Sorry, but it is not actually a fact. A larger format simply has larger pixels spread over a greater area, that's all. Assuming you frame the same subject the same way, with the same physical aperture, the 35mm sensor would perform the same as the MFD sensor. It's called etendue. The MFD sensor might have a potentially higher maximum saturation point (FWC), however what actually matters is how much light actually reaches the sensor. With the same physical aperture, both the 35mm and MFD sensors would gather the same amount of light...since it is the lens that captures light, it's front element doing the gathering and the aperture controls how much of what was gathered actually reaches the sensor.
Put the same number of pixels on subject (i.e. fill the frame and compose the same), and for the same aperture and exposure time, S/N of the resulting image will be identical. The only difference would be ISO, which doesn't do anything other than change what number of electrons constitute "maximum saturation". You would need to use a higher ISO in the MFD than with the 35mm sensor, but both would produce identical pictures with the same noise characteristics. The MFD lens would have to bend light more, so you'll have a greater problem with optical aberrations, which ironically would actually give the 35mm setup the advantage.
Please, read this article before you continue insisting that MFD is just plain and simply better without question: http://www.clarkvision.com/articles/telephoto.system.performance/index.html
Roger Clark argues that the 7D is actually better from a "gathering detail at the same S/N" standpoint than a 35mm FF camera, but the same argument holds true regarding FF and MFD, as the two have about the same difference in terms of ratio of area as an APS-C and FF do.
Thats all fine an dandy but your excluding what make's Medium format what it is.
Its much larger than 35mm, thus has more area to stuff more pixels than 35mm!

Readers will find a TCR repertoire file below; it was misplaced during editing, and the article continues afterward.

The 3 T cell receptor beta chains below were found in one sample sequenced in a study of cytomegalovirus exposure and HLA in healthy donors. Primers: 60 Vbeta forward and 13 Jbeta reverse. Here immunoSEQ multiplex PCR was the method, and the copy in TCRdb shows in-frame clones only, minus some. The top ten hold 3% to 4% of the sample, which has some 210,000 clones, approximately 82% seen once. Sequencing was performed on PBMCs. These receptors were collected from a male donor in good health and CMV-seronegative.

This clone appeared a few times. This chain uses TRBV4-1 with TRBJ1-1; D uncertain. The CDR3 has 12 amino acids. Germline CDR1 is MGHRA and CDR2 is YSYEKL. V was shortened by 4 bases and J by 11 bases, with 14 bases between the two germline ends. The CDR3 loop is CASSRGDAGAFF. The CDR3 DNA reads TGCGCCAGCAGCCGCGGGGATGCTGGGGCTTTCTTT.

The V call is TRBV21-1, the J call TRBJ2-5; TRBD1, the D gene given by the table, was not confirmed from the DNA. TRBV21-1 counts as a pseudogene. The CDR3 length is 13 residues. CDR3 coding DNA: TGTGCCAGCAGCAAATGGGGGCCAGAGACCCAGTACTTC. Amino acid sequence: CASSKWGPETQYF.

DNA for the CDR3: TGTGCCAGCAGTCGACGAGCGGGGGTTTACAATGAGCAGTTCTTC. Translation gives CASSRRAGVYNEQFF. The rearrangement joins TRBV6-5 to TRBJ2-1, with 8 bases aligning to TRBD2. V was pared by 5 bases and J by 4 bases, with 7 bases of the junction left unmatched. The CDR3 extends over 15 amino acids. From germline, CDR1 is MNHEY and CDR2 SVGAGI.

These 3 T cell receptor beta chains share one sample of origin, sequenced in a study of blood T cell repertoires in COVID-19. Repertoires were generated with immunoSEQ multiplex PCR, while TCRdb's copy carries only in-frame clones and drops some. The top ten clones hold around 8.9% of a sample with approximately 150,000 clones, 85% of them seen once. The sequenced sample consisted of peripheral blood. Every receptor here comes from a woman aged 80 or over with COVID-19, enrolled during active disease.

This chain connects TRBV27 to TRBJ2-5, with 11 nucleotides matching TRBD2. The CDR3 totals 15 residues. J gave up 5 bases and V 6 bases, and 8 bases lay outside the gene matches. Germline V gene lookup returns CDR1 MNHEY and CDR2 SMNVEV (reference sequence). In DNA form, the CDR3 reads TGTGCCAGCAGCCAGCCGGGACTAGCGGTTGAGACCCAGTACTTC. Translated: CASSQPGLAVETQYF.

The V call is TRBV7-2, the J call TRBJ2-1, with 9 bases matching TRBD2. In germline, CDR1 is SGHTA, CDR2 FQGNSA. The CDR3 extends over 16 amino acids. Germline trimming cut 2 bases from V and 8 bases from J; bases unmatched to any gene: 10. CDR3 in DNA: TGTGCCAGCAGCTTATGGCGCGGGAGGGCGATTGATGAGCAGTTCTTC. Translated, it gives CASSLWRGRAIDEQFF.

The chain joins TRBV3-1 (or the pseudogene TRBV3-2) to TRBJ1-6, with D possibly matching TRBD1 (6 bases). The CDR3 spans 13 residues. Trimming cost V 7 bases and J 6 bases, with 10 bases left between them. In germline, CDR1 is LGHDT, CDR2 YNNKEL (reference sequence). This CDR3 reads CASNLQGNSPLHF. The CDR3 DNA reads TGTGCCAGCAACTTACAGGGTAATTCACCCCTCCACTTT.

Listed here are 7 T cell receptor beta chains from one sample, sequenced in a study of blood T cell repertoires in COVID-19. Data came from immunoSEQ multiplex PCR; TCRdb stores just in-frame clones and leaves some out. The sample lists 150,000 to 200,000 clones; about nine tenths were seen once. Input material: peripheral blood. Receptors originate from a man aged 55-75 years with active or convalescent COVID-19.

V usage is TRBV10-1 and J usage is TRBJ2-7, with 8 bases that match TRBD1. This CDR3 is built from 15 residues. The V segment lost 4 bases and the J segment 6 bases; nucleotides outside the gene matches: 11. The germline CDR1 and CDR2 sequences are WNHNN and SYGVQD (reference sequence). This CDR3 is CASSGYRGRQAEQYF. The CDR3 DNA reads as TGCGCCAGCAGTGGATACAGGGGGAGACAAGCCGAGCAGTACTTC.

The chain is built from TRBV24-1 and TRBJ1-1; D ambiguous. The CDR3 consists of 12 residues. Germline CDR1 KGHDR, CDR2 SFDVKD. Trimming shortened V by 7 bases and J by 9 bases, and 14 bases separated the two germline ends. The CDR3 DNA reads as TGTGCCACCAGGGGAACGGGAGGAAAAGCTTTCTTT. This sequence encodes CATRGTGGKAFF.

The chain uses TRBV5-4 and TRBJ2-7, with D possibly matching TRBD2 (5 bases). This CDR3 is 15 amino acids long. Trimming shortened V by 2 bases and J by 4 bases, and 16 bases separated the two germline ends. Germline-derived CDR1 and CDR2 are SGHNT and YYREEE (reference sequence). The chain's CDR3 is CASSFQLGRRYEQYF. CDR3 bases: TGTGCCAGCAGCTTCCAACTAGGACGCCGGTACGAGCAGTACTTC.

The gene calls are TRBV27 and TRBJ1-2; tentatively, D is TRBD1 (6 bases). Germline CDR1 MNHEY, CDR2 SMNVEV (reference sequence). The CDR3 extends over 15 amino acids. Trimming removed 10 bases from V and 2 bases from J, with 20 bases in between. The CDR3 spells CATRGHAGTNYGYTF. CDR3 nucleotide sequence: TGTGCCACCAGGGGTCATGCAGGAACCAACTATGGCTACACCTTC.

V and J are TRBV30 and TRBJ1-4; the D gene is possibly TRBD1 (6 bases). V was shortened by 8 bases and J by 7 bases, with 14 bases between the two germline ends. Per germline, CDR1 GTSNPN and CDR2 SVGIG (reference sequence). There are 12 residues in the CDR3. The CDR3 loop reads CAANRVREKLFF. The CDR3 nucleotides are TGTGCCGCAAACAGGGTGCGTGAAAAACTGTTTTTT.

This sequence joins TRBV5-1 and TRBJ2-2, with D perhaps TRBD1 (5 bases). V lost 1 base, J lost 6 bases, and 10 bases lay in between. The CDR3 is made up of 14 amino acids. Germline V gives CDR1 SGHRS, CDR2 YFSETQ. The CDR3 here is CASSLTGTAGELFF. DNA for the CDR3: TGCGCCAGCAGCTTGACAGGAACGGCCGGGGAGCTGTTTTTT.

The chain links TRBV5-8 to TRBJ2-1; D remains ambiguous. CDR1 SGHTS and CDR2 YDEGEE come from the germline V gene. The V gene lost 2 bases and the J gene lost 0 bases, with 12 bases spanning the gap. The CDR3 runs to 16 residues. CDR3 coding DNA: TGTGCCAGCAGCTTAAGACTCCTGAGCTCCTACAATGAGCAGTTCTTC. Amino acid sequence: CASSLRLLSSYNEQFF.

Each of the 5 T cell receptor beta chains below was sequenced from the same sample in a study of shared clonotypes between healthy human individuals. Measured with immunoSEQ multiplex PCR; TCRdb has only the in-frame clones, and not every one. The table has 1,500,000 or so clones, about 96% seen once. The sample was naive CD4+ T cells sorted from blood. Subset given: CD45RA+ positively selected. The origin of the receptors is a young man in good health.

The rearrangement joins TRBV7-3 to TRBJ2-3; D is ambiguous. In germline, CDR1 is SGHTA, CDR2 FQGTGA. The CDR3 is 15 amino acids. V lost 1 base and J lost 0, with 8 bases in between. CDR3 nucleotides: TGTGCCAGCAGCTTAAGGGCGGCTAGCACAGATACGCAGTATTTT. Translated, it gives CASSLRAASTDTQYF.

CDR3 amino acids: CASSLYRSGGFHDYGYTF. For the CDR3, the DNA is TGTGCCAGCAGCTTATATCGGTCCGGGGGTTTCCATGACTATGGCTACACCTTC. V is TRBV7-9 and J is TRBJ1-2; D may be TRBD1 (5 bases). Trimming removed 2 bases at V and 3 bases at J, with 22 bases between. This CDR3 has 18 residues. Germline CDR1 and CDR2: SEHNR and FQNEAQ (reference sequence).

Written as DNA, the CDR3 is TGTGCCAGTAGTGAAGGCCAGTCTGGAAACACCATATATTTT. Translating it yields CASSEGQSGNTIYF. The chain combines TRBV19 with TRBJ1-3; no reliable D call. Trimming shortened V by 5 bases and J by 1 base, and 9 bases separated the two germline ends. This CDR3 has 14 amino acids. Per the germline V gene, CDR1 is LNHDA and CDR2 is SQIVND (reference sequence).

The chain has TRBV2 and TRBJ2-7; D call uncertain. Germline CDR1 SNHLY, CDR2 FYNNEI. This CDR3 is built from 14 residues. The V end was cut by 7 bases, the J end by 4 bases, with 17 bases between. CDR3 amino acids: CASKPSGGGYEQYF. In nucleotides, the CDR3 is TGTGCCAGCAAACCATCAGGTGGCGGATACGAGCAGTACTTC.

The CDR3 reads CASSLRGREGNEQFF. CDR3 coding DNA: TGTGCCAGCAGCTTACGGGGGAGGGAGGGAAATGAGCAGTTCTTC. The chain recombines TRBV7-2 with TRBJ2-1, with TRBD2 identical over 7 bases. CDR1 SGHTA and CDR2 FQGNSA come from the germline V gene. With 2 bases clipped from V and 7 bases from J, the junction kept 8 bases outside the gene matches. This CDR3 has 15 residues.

That fact alone means that any thing 35mm can resolve can be done better on MF. This fact hasn't changed and will never change from film to digital.
RLPoto you are mixing up things, if the sensor from a MF where equal to 24x36 in design, QE, DR etc then you are right. Bigger is better, but todays MF ccd sensors from Dalsa is years behind, not regarding resolution but efficiency, noise, etc.
Those factors only really affect the lower (darker) fraction of the signal, and only matter if you actually need to lift highlights. In my experience, people who use medium format are far more interested in their larger pixels, which allow a larger FWC than comparable 35mm FF or APS-C sensors (although these days pixel sizes are down as low as 6 microns in MFD...so maybe the pixel size lead is diminishing), along with 16-bit ADC, and thus allow very rich, smooth, and down right legendary highlight preservation and fidelity. I've never heard anyone who uses an MF digital camera complain about shadow fidelity, but I've heard them complain about poor highlight retention in smaller formats.
There is no denying that medium format cameras have a lot of advantages, stricter quality control mechanisms, higher precision and higher quality counterparts (such as image processing chips), and a lot of other features that simply don't exist in the DSLR field (such as interchangeable backs.) But that does not mean that medium format cameras are unbeatable in every respect, or even that they resolve more detail (which is simply false).
There are pros and cons to every option these days, but there is no question that 35mm FF DSLR's are beginning to encroach upon MFD territory. In the case of the D800, and assuming the rumors are true, even more so with Canon's 46.1mp prototypes, are and will pose a serious thread to MFD in terms of IQ. Canon is known for favoring the highlights with their default tone curves, and if they release a 46.1mp sensor with 16-bit ADC and low electronic noise floor, they could definitely give the H4D-50 a run for the money. Especially when paired with Canon's new Mark II series of lenses, which use nano-tech anti-reflection coating, some of the most advanced optical designs and materials in the world, and some of the largest physical apertures in the world.
De-facto statements like "MFD is just plain and simply superior, its' fact, don't argue with me, I am an anecdotal freak but I don't need to use facts" are just plain naive. The real question is...will the advancements being made in the DSLR sector spur a new round of innovation and advancement in sensor technology for medium format digital? Will we see reductions in read noise, further increases into the 100mp and greater territory, higher bit depths, etc? Or will MFD finally lose it's footing, and lose out to the new wave of 30, 40, and 50 megapixel 35mm FF sensors that outperform in every respect?